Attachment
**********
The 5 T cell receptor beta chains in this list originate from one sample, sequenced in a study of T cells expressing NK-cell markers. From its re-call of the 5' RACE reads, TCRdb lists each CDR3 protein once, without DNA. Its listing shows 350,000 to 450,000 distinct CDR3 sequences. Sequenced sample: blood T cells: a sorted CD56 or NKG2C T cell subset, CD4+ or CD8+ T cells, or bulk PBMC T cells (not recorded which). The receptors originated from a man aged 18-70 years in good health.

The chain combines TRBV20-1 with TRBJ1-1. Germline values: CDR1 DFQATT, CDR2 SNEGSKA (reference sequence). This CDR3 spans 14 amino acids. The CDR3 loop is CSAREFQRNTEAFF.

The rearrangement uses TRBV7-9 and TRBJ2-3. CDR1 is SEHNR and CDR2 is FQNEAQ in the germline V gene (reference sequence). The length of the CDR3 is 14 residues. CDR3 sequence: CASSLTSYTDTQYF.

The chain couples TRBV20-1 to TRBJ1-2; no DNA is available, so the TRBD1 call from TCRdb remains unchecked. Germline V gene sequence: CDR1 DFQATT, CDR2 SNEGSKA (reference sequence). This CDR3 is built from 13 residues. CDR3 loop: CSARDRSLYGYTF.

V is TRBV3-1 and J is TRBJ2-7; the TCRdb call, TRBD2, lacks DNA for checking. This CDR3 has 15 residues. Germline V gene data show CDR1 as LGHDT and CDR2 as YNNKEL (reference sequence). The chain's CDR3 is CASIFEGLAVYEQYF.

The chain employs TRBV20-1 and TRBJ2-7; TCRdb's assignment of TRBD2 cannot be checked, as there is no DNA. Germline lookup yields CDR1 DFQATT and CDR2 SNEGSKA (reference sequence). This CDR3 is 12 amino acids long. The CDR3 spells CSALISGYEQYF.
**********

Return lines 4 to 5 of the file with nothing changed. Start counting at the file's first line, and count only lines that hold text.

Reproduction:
The chain couples TRBV20-1 to TRBJ1-2; no DNA is available, so the TRBD1 call from TCRdb remains unchecked. Germline V gene sequence: CDR1 DFQATT, CDR2 SNEGSKA (reference sequence). This CDR3 is built from 13 residues. CDR3 loop: CSARDRSLYGYTF.

V is TRBV3-1 and J is TRBJ2-7; the TCRdb call, TRBD2, lacks DNA for checking. This CDR3 has 15 residues. Germline V gene data show CDR1 as LGHDT and CDR2 as YNNKEL (reference sequence). The chain's CDR3 is CASIFEGLAVYEQYF.